Harley Shaiken, a labor professor at the University of California, San Diego, called the vote "a preview of the likely conflicts in the next recession: workers scavenging for the available jobs. This will cause immediate problems for Team Concept."
With the defeat of the work-sharing program, Team Concept has been derailed, at least temporarily. "It will be disruptive, no question about that. But I don't think it will be destructive," said Van Nuys plant manager Ernest Schaefer. "I don't think it will ruin Team Concept forever, but it will take some more time to work through it."
New Teams Needed
GM will have to reorganize some of the teams, which have spent the last eight months learning to work together. Now that the younger workers are being laid off, GM is left with a factory full of older workers--many of whom dislike Team Concept. For instance, Nick Lara, a forklift driver and 23-year veteran of the Van Nuys plant, voted against both the work-sharing proposal and Team Concept. The new manufacturing method, he said, "sounded like a lot of baloney to me."
Schaefer said the plant will have to slow down its production schedule for several weeks while the teams are reorganized. That shouldn't cost GM many sales, however, because Camaros and Firebirds are not selling well. GM has a 151-day supply of Camaros, and a 104-day supply of Firebirds, Schaefer said. "That is very high," he said.
GM hopes it will be able to reinstate some of its laid-off workers in May. But Christopher Cedergren, senior automotive analyst with J.D. Power & Associates in Westlake Village, says it will be at least one year before laid-off workers return to work.
The reason, Cedergren said, is the dated design of the Camaros and Firebirds. "They were originally introduced in the spring of 1982. That means they will be 6 years old, and only a few minor changes have been made. They're selling the same car they were six years ago."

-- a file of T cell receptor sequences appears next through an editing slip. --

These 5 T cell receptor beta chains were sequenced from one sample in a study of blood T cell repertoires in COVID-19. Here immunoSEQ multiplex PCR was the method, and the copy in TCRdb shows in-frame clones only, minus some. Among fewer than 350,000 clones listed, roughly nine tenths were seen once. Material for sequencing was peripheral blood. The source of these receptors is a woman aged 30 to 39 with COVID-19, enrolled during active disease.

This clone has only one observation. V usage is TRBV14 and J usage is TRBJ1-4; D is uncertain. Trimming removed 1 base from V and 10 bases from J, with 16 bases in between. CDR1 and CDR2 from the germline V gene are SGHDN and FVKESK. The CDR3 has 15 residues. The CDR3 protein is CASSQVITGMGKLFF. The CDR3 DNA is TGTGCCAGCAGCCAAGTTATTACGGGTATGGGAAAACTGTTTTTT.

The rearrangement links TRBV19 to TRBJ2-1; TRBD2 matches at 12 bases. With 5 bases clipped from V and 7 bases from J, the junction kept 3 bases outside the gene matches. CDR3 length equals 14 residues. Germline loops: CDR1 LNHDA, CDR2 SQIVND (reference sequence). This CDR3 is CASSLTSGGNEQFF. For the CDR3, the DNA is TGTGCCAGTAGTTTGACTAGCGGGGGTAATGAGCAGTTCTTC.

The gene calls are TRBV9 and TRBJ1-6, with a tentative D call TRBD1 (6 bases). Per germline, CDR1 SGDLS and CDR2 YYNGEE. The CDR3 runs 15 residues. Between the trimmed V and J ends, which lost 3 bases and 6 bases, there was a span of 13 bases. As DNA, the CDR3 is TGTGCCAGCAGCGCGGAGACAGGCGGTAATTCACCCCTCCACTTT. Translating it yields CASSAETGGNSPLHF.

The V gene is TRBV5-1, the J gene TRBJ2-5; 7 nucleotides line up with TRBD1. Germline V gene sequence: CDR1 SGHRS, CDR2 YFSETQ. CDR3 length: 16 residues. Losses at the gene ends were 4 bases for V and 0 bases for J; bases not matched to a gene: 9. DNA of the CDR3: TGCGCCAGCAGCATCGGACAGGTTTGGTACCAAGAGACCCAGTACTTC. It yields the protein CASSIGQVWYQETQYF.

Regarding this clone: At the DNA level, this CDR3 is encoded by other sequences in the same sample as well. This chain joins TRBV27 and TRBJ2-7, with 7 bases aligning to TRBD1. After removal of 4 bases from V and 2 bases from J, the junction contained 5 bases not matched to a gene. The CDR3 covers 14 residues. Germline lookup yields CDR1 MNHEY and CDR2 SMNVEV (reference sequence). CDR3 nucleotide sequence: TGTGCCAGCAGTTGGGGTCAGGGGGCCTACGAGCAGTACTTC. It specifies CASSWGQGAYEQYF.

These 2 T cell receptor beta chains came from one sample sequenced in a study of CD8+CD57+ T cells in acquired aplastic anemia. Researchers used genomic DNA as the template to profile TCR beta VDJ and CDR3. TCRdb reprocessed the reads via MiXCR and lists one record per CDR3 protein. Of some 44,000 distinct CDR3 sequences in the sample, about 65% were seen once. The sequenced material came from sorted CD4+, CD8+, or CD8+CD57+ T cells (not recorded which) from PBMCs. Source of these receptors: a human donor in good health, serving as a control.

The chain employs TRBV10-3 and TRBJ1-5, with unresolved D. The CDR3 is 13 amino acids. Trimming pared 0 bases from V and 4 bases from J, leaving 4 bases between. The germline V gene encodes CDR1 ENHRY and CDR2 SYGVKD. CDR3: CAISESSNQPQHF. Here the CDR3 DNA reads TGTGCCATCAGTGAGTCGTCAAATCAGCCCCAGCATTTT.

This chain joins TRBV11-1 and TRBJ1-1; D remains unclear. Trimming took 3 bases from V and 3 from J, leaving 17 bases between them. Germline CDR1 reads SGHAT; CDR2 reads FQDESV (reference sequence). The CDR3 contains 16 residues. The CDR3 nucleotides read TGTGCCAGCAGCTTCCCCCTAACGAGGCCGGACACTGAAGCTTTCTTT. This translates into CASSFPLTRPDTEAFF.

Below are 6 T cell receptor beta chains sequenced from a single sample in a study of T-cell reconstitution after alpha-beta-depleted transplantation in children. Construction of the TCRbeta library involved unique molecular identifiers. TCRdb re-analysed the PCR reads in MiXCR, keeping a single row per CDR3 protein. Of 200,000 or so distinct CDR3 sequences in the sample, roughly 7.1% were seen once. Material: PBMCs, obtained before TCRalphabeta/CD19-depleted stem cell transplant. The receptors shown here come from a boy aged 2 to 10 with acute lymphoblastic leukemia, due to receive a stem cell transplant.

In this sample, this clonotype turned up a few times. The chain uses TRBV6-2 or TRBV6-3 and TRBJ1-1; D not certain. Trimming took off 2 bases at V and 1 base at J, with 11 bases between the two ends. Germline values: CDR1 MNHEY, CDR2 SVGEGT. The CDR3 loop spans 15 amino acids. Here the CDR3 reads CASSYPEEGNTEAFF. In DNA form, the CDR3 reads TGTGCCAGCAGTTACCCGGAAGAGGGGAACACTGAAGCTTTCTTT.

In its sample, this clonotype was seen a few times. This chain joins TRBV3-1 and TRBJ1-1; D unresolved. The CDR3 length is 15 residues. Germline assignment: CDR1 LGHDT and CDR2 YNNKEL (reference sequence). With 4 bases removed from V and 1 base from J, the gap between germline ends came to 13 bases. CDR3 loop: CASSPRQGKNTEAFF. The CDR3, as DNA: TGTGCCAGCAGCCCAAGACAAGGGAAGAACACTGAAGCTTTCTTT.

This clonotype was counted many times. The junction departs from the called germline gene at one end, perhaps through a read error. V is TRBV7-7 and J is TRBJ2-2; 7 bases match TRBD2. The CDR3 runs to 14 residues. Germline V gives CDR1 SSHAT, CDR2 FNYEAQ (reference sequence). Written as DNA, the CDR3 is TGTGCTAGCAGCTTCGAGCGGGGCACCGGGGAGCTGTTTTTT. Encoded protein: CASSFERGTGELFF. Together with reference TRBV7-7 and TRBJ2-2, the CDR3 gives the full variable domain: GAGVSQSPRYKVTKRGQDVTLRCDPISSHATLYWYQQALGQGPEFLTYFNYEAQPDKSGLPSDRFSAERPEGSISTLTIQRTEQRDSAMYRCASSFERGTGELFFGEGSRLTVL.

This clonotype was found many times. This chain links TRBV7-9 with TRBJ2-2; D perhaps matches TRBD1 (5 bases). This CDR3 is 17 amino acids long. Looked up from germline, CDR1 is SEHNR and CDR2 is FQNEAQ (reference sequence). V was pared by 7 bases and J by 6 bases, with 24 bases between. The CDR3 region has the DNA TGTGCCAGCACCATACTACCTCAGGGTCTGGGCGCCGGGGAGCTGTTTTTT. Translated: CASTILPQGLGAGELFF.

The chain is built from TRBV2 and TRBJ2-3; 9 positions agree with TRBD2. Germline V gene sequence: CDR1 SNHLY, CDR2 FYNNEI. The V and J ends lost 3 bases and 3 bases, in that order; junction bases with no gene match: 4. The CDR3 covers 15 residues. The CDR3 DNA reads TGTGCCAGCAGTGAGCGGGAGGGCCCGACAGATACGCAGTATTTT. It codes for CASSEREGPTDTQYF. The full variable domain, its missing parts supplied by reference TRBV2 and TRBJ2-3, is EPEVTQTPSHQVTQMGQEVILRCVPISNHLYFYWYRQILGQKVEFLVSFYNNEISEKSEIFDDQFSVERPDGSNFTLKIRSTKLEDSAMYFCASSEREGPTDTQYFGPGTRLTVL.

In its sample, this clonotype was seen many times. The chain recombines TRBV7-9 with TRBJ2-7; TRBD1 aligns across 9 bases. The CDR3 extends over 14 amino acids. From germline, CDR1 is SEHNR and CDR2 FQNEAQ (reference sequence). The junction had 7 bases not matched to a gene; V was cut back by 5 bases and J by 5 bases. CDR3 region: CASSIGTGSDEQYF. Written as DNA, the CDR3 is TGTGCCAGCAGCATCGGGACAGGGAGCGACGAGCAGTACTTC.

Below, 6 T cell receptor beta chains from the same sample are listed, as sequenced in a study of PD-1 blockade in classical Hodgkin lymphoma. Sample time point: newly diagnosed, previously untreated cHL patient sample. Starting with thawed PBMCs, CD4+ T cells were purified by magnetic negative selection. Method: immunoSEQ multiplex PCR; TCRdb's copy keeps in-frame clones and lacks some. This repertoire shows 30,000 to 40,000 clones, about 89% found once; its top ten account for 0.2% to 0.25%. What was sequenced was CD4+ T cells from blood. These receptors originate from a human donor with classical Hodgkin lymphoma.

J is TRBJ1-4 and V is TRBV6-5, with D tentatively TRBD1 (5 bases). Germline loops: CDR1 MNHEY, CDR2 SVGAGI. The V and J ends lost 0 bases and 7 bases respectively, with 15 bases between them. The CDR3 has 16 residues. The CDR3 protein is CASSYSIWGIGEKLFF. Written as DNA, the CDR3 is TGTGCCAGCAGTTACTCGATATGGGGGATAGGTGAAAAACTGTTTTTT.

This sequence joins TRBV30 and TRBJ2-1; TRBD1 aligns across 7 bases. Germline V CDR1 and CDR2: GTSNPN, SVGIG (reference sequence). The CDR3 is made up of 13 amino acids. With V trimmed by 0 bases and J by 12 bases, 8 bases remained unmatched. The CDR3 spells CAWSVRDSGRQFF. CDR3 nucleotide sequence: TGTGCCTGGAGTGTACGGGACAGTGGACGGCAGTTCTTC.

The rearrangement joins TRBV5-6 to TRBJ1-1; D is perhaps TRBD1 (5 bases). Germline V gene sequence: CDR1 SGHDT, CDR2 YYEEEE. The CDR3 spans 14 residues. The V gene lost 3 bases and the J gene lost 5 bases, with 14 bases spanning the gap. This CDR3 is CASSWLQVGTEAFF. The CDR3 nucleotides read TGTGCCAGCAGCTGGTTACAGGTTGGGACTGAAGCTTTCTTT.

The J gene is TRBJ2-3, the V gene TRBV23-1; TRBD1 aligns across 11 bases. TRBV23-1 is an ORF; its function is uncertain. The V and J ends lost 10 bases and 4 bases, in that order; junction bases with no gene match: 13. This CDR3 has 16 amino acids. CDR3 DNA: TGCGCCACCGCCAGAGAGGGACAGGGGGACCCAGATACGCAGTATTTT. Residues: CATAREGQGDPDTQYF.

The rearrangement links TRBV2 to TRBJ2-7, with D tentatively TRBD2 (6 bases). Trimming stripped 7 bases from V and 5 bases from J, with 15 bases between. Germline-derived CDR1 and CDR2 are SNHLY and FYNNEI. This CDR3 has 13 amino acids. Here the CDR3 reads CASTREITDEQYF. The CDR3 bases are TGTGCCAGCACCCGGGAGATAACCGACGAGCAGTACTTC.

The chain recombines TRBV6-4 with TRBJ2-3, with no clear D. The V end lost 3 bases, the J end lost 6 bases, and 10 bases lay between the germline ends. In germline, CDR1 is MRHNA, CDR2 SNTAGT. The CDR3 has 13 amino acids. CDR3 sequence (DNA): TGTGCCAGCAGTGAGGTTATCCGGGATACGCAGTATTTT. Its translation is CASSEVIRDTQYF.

In the event of a recession, Cedergren said, Van Nuys workers might have to wait even longer to get their jobs back. "If there is a recession, that plant would be on only one shift for the next couple of years," he said.
Shaiken said one of the lessons to be learned is that it is more difficult to install a new manufacturing system at a unionized plant with veteran workers. "It is undoubtedly easier to implement Team Concept in a non-unionized plant," he said.
Both Honda and Nissan have successfully opened car plants in the U.S. using flexible, non-traditional assembly techniques. But the Honda plant, in Marysville, Ohio, and the Nissan plant in Smyrna, Tenn., are non-union and employ mostly young workers, few of whom have ever worked for a car company before. Thus the companies have not had the problem of retraining its work force.
Meanwhile the UAW, which supported both Team Concept and the work-sharing program at the Van Nuys plant, is at a loss as to how to best represent the divisions among its members. "It is a divided local union, and everything is political," Gonzalez said.